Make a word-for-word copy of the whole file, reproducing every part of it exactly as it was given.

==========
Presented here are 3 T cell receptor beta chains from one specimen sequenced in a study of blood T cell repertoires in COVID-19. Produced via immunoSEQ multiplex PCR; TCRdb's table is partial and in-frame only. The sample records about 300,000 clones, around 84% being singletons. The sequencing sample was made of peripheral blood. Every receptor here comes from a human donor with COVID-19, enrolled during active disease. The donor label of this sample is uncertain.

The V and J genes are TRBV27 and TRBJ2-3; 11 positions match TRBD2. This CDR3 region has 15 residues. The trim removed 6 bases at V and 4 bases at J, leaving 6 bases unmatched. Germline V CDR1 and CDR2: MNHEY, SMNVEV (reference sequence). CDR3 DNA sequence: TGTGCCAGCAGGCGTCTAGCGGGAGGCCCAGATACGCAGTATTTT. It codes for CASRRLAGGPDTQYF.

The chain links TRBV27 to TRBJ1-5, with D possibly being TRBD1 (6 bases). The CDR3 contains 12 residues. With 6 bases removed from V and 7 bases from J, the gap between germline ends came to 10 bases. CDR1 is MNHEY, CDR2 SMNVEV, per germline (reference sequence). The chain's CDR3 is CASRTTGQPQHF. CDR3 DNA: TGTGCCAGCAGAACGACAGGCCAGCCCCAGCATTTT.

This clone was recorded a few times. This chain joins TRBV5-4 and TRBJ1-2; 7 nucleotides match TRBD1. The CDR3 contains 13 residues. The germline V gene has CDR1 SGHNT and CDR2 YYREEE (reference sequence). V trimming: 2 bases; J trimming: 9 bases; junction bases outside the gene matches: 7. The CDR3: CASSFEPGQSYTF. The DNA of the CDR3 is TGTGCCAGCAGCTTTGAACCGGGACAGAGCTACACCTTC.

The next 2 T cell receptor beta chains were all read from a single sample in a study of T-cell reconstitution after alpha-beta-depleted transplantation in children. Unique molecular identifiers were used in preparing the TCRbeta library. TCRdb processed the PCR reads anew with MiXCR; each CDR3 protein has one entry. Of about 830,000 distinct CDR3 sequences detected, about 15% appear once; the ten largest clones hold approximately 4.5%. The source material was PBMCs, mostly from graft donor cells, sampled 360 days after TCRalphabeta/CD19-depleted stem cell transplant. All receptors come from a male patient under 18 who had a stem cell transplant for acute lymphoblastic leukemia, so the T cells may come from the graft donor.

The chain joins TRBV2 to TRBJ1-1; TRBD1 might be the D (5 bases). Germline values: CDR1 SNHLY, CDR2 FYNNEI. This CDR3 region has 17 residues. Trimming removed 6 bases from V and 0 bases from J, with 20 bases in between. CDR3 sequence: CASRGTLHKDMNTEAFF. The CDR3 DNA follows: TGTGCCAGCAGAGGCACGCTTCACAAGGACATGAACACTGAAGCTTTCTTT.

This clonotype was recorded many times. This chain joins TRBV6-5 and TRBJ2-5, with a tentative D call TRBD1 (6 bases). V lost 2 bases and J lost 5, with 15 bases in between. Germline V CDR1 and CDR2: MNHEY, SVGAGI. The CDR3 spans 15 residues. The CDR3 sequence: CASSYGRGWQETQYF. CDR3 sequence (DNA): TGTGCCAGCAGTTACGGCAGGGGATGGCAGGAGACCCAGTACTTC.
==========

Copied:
Presented here are 3 T cell receptor beta chains from one specimen sequenced in a study of blood T cell repertoires in COVID-19. Produced via immunoSEQ multiplex PCR; TCRdb's table is partial and in-frame only. The sample records about 300,000 clones, around 84% being singletons. The sequencing sample was made of peripheral blood. Every receptor here comes from a human donor with COVID-19, enrolled during active disease. The donor label of this sample is uncertain.

The V and J genes are TRBV27 and TRBJ2-3; 11 positions match TRBD2. This CDR3 region has 15 residues. The trim removed 6 bases at V and 4 bases at J, leaving 6 bases unmatched. Germline V CDR1 and CDR2: MNHEY, SMNVEV (reference sequence). CDR3 DNA sequence: TGTGCCAGCAGGCGTCTAGCGGGAGGCCCAGATACGCAGTATTTT. It codes for CASRRLAGGPDTQYF.

The chain links TRBV27 to TRBJ1-5, with D possibly being TRBD1 (6 bases). The CDR3 contains 12 residues. With 6 bases removed from V and 7 bases from J, the gap between germline ends came to 10 bases. CDR1 is MNHEY, CDR2 SMNVEV, per germline (reference sequence). The chain's CDR3 is CASRTTGQPQHF. CDR3 DNA: TGTGCCAGCAGAACGACAGGCCAGCCCCAGCATTTT.

This clone was recorded a few times. This chain joins TRBV5-4 and TRBJ1-2; 7 nucleotides match TRBD1. The CDR3 contains 13 residues. The germline V gene has CDR1 SGHNT and CDR2 YYREEE (reference sequence). V trimming: 2 bases; J trimming: 9 bases; junction bases outside the gene matches: 7. The CDR3: CASSFEPGQSYTF. The DNA of the CDR3 is TGTGCCAGCAGCTTTGAACCGGGACAGAGCTACACCTTC.

The next 2 T cell receptor beta chains were all read from a single sample in a study of T-cell reconstitution after alpha-beta-depleted transplantation in children. Unique molecular identifiers were used in preparing the TCRbeta library. TCRdb processed the PCR reads anew with MiXCR; each CDR3 protein has one entry. Of about 830,000 distinct CDR3 sequences detected, about 15% appear once; the ten largest clones hold approximately 4.5%. The source material was PBMCs, mostly from graft donor cells, sampled 360 days after TCRalphabeta/CD19-depleted stem cell transplant. All receptors come from a male patient under 18 who had a stem cell transplant for acute lymphoblastic leukemia, so the T cells may come from the graft donor.

The chain joins TRBV2 to TRBJ1-1; TRBD1 might be the D (5 bases). Germline values: CDR1 SNHLY, CDR2 FYNNEI. This CDR3 region has 17 residues. Trimming removed 6 bases from V and 0 bases from J, with 20 bases in between. CDR3 sequence: CASRGTLHKDMNTEAFF. The CDR3 DNA follows: TGTGCCAGCAGAGGCACGCTTCACAAGGACATGAACACTGAAGCTTTCTTT.

This clonotype was recorded many times. This chain joins TRBV6-5 and TRBJ2-5, with a tentative D call TRBD1 (6 bases). V lost 2 bases and J lost 5, with 15 bases in between. Germline V CDR1 and CDR2: MNHEY, SVGAGI. The CDR3 spans 15 residues. The CDR3 sequence: CASSYGRGWQETQYF. CDR3 sequence (DNA): TGTGCCAGCAGTTACGGCAGGGGATGGCAGGAGACCCAGTACTTC.